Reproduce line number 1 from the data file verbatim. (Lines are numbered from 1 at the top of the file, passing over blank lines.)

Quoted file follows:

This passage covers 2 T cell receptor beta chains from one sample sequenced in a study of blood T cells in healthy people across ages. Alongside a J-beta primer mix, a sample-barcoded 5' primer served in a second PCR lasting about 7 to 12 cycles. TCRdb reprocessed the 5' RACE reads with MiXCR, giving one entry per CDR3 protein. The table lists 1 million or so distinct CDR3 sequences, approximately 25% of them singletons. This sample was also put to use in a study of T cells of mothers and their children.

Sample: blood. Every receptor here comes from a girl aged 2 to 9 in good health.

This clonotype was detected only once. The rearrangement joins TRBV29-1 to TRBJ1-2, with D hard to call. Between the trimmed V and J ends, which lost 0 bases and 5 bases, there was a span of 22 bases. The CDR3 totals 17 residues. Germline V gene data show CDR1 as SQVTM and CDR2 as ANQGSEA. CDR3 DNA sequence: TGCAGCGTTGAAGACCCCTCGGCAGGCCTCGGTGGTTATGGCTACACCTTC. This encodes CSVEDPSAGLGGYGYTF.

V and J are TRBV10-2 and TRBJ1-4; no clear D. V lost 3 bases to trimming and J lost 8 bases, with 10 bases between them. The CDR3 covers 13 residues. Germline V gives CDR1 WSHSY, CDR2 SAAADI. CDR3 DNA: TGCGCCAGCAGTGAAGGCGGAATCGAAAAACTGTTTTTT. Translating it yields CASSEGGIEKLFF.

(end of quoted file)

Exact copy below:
This passage covers 2 T cell receptor beta chains from one sample sequenced in a study of blood T cells in healthy people across ages. Alongside a J-beta primer mix, a sample-barcoded 5' primer served in a second PCR lasting about 7 to 12 cycles. TCRdb reprocessed the 5' RACE reads with MiXCR, giving one entry per CDR3 protein. The table lists 1 million or so distinct CDR3 sequences, approximately 25% of them singletons. This sample was also put to use in a study of T cells of mothers and their children.